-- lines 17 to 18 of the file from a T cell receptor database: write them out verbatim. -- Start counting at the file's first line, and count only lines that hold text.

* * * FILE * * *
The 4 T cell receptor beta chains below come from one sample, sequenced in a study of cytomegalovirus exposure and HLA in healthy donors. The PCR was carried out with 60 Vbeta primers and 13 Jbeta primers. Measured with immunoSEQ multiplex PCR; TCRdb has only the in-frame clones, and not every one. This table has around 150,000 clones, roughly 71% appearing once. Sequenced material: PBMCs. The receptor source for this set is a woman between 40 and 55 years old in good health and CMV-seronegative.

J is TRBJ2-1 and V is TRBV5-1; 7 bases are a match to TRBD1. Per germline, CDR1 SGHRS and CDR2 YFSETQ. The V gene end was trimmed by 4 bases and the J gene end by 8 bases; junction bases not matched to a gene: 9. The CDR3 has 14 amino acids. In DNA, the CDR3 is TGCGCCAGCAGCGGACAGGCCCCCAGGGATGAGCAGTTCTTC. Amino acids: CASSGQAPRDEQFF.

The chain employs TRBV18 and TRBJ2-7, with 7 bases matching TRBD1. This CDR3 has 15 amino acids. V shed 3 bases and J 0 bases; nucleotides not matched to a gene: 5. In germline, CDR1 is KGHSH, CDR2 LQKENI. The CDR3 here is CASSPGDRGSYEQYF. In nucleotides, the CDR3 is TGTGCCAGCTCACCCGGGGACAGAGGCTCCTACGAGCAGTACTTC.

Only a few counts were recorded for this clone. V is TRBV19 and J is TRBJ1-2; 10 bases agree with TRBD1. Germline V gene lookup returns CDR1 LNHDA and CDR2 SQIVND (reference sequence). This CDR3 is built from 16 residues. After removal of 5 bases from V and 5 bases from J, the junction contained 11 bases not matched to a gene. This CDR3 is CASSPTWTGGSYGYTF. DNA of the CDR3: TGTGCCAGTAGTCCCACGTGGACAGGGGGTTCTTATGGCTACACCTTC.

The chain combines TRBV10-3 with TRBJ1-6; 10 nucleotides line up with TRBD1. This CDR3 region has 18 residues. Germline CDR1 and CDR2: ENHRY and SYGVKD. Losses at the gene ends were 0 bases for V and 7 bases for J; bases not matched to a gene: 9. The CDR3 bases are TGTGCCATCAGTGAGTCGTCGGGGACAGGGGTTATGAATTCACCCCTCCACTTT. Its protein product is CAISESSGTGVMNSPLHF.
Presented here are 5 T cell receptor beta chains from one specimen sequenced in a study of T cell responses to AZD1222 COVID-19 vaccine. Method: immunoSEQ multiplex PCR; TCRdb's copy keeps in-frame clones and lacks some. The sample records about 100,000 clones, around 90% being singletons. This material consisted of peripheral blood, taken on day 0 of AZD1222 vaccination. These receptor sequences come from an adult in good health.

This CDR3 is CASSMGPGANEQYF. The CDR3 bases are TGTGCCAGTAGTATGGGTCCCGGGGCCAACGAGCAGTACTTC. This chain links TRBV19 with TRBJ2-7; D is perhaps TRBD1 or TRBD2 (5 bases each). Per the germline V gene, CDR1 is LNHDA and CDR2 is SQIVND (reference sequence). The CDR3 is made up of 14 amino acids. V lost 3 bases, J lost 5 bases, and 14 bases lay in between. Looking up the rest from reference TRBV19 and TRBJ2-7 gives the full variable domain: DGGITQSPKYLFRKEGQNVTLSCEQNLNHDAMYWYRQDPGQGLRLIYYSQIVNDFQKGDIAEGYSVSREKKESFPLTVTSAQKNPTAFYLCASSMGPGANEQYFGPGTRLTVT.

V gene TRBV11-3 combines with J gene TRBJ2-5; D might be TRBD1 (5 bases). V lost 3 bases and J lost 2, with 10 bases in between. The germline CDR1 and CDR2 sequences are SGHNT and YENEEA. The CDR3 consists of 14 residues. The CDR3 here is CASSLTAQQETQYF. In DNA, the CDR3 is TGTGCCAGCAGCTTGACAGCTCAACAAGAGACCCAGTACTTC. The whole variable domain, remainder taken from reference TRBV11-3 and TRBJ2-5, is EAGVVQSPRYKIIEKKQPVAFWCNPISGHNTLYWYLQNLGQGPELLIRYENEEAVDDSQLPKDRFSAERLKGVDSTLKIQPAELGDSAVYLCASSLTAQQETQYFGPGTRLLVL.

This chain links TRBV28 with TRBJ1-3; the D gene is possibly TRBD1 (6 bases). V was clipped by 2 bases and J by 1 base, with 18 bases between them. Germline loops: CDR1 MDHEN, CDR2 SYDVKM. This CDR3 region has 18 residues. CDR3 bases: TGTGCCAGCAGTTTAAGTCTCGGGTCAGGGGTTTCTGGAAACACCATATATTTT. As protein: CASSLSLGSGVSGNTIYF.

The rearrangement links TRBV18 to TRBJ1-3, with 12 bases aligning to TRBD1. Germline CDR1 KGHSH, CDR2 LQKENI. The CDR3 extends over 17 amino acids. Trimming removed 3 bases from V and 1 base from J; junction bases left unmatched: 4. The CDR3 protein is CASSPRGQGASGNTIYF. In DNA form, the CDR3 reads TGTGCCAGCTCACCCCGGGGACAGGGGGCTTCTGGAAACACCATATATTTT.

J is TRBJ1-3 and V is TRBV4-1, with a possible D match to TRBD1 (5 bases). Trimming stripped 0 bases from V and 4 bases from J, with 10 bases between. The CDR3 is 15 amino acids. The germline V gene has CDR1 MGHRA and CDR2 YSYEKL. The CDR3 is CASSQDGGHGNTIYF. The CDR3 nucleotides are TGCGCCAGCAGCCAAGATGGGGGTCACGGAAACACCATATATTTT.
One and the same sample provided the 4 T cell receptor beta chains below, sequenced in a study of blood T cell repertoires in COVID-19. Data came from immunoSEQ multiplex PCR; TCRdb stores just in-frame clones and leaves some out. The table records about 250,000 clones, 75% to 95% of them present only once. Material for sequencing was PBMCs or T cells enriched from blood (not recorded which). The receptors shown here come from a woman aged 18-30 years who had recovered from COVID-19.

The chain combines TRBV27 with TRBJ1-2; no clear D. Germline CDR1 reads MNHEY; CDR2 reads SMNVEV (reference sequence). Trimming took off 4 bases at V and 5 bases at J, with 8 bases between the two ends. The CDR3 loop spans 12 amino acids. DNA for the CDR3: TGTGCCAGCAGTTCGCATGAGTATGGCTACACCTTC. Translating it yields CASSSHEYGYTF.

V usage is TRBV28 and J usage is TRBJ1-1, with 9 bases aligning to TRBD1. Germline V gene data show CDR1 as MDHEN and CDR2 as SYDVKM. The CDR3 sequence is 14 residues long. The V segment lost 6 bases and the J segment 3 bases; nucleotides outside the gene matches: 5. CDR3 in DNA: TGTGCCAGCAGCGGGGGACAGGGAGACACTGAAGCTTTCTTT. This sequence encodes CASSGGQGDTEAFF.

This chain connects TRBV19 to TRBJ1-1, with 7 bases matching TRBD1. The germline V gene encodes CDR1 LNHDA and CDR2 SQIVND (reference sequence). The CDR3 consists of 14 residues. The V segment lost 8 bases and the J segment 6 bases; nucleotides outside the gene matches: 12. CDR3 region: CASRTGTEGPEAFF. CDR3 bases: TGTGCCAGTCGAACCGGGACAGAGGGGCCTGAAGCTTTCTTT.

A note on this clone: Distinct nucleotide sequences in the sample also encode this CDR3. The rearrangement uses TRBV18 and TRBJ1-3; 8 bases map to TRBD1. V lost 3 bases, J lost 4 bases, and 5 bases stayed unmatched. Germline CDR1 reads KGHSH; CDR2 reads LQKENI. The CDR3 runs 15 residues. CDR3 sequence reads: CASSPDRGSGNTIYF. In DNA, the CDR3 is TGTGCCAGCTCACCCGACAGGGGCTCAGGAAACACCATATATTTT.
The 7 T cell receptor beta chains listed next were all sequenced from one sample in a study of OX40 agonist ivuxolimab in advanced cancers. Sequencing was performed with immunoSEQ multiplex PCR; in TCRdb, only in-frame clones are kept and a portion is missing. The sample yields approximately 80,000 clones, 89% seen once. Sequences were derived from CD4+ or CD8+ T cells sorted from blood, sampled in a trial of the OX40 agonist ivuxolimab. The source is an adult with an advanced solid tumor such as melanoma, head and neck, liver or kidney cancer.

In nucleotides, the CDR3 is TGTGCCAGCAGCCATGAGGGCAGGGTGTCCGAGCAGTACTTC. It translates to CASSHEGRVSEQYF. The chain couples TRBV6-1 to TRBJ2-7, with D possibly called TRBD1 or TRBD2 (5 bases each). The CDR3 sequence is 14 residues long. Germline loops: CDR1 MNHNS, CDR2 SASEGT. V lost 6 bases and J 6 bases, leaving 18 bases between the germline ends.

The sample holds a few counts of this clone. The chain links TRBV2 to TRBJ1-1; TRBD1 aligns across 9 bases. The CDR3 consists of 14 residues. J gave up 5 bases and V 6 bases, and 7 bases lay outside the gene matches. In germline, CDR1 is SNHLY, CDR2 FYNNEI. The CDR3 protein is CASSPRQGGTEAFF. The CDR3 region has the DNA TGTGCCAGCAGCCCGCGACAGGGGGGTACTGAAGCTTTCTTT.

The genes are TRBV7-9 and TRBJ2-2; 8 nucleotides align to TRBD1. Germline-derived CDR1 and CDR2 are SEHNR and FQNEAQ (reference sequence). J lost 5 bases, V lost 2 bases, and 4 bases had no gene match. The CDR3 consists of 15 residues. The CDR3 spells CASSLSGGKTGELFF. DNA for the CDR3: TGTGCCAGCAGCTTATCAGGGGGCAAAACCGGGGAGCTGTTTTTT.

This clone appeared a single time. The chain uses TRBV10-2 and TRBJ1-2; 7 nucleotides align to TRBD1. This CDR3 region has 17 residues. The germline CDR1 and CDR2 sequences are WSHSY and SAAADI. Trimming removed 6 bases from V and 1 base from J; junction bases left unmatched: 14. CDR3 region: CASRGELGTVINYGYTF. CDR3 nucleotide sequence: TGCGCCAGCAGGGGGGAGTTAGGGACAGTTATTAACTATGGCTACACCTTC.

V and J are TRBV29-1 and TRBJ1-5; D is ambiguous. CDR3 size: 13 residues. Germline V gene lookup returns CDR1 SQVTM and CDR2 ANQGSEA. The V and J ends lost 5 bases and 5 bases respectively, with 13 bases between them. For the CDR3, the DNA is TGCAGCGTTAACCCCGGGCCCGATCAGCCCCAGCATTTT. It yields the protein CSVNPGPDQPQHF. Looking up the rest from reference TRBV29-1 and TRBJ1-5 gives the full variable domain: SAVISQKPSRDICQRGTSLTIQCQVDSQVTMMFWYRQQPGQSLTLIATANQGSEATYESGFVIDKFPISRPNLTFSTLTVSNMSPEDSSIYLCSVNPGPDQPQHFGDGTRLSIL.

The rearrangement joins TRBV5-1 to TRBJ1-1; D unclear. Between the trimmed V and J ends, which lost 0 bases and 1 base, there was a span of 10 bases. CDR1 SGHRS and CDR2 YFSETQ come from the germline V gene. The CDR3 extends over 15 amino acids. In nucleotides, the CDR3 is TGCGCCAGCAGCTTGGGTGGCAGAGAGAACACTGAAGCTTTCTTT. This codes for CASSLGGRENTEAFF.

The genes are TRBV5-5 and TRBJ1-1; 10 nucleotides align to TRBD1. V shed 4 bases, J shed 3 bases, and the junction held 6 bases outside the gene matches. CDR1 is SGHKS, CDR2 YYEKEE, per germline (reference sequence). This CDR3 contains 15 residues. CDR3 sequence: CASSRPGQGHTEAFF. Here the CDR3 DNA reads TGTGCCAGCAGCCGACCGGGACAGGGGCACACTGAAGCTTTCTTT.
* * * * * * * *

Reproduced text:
The 7 T cell receptor beta chains listed next were all sequenced from one sample in a study of OX40 agonist ivuxolimab in advanced cancers. Sequencing was performed with immunoSEQ multiplex PCR; in TCRdb, only in-frame clones are kept and a portion is missing. The sample yields approximately 80,000 clones, 89% seen once. Sequences were derived from CD4+ or CD8+ T cells sorted from blood, sampled in a trial of the OX40 agonist ivuxolimab. The source is an adult with an advanced solid tumor such as melanoma, head and neck, liver or kidney cancer.

In nucleotides, the CDR3 is TGTGCCAGCAGCCATGAGGGCAGGGTGTCCGAGCAGTACTTC. It translates to CASSHEGRVSEQYF. The chain couples TRBV6-1 to TRBJ2-7, with D possibly called TRBD1 or TRBD2 (5 bases each). The CDR3 sequence is 14 residues long. Germline loops: CDR1 MNHNS, CDR2 SASEGT. V lost 6 bases and J 6 bases, leaving 18 bases between the germline ends.